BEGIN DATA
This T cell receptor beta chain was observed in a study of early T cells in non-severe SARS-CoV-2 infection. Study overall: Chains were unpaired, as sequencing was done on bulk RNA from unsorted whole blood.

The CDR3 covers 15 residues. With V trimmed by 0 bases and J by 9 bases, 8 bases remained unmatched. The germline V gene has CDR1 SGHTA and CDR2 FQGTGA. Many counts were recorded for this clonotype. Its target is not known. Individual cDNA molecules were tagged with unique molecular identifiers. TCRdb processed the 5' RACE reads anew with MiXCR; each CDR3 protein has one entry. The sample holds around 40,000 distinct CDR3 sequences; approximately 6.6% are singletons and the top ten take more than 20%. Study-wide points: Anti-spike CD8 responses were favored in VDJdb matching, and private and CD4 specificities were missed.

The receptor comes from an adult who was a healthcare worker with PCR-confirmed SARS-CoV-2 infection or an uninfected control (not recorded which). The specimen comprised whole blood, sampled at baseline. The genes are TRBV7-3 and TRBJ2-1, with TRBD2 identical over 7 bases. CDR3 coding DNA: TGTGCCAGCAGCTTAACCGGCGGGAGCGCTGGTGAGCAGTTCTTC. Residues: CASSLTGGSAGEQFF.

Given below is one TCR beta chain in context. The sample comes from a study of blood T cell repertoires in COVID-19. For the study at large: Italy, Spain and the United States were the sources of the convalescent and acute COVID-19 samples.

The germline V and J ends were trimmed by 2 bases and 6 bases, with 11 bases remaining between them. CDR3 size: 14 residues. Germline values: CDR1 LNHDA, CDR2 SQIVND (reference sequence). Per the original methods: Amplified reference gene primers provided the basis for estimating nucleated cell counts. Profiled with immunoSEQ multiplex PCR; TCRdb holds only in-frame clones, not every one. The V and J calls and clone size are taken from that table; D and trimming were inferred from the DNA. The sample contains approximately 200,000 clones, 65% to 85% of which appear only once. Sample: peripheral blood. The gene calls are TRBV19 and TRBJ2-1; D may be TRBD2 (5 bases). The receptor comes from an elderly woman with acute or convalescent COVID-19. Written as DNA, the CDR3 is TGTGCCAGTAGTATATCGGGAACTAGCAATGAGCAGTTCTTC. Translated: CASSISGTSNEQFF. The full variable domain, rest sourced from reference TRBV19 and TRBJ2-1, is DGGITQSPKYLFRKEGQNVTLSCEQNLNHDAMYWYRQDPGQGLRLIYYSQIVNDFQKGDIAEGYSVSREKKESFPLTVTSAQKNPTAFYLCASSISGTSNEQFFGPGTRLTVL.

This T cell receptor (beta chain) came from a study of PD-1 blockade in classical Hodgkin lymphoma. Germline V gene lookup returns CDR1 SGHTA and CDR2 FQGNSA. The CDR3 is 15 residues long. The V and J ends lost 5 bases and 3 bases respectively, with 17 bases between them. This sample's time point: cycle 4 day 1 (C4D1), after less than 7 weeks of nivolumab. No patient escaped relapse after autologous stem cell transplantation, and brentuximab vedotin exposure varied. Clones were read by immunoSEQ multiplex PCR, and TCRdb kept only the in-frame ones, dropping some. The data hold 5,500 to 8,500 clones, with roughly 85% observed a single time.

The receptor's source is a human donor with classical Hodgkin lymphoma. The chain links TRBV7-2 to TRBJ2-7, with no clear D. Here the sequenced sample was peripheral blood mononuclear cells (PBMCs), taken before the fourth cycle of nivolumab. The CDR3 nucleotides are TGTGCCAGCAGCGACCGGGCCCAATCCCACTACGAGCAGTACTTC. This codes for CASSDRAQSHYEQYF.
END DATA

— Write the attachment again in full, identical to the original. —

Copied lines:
This T cell receptor beta chain was observed in a study of early T cells in non-severe SARS-CoV-2 infection. Study overall: Chains were unpaired, as sequencing was done on bulk RNA from unsorted whole blood.

The CDR3 covers 15 residues. With V trimmed by 0 bases and J by 9 bases, 8 bases remained unmatched. The germline V gene has CDR1 SGHTA and CDR2 FQGTGA. Many counts were recorded for this clonotype. Its target is not known. Individual cDNA molecules were tagged with unique molecular identifiers. TCRdb processed the 5' RACE reads anew with MiXCR; each CDR3 protein has one entry. The sample holds around 40,000 distinct CDR3 sequences; approximately 6.6% are singletons and the top ten take more than 20%. Study-wide points: Anti-spike CD8 responses were favored in VDJdb matching, and private and CD4 specificities were missed.

The receptor comes from an adult who was a healthcare worker with PCR-confirmed SARS-CoV-2 infection or an uninfected control (not recorded which). The specimen comprised whole blood, sampled at baseline. The genes are TRBV7-3 and TRBJ2-1, with TRBD2 identical over 7 bases. CDR3 coding DNA: TGTGCCAGCAGCTTAACCGGCGGGAGCGCTGGTGAGCAGTTCTTC. Residues: CASSLTGGSAGEQFF.

Given below is one TCR beta chain in context. The sample comes from a study of blood T cell repertoires in COVID-19. For the study at large: Italy, Spain and the United States were the sources of the convalescent and acute COVID-19 samples.

The germline V and J ends were trimmed by 2 bases and 6 bases, with 11 bases remaining between them. CDR3 size: 14 residues. Germline values: CDR1 LNHDA, CDR2 SQIVND (reference sequence). Per the original methods: Amplified reference gene primers provided the basis for estimating nucleated cell counts. Profiled with immunoSEQ multiplex PCR; TCRdb holds only in-frame clones, not every one. The V and J calls and clone size are taken from that table; D and trimming were inferred from the DNA. The sample contains approximately 200,000 clones, 65% to 85% of which appear only once. Sample: peripheral blood. The gene calls are TRBV19 and TRBJ2-1; D may be TRBD2 (5 bases). The receptor comes from an elderly woman with acute or convalescent COVID-19. Written as DNA, the CDR3 is TGTGCCAGTAGTATATCGGGAACTAGCAATGAGCAGTTCTTC. Translated: CASSISGTSNEQFF. The full variable domain, rest sourced from reference TRBV19 and TRBJ2-1, is DGGITQSPKYLFRKEGQNVTLSCEQNLNHDAMYWYRQDPGQGLRLIYYSQIVNDFQKGDIAEGYSVSREKKESFPLTVTSAQKNPTAFYLCASSISGTSNEQFFGPGTRLTVL.

This T cell receptor (beta chain) came from a study of PD-1 blockade in classical Hodgkin lymphoma. Germline V gene lookup returns CDR1 SGHTA and CDR2 FQGNSA. The CDR3 is 15 residues long. The V and J ends lost 5 bases and 3 bases respectively, with 17 bases between them. This sample's time point: cycle 4 day 1 (C4D1), after less than 7 weeks of nivolumab. No patient escaped relapse after autologous stem cell transplantation, and brentuximab vedotin exposure varied. Clones were read by immunoSEQ multiplex PCR, and TCRdb kept only the in-frame ones, dropping some. The data hold 5,500 to 8,500 clones, with roughly 85% observed a single time.

The receptor's source is a human donor with classical Hodgkin lymphoma. The chain links TRBV7-2 to TRBJ2-7, with no clear D. Here the sequenced sample was peripheral blood mononuclear cells (PBMCs), taken before the fourth cycle of nivolumab. The CDR3 nucleotides are TGTGCCAGCAGCGACCGGGCCCAATCCCACTACGAGCAGTACTTC. This codes for CASSDRAQSHYEQYF.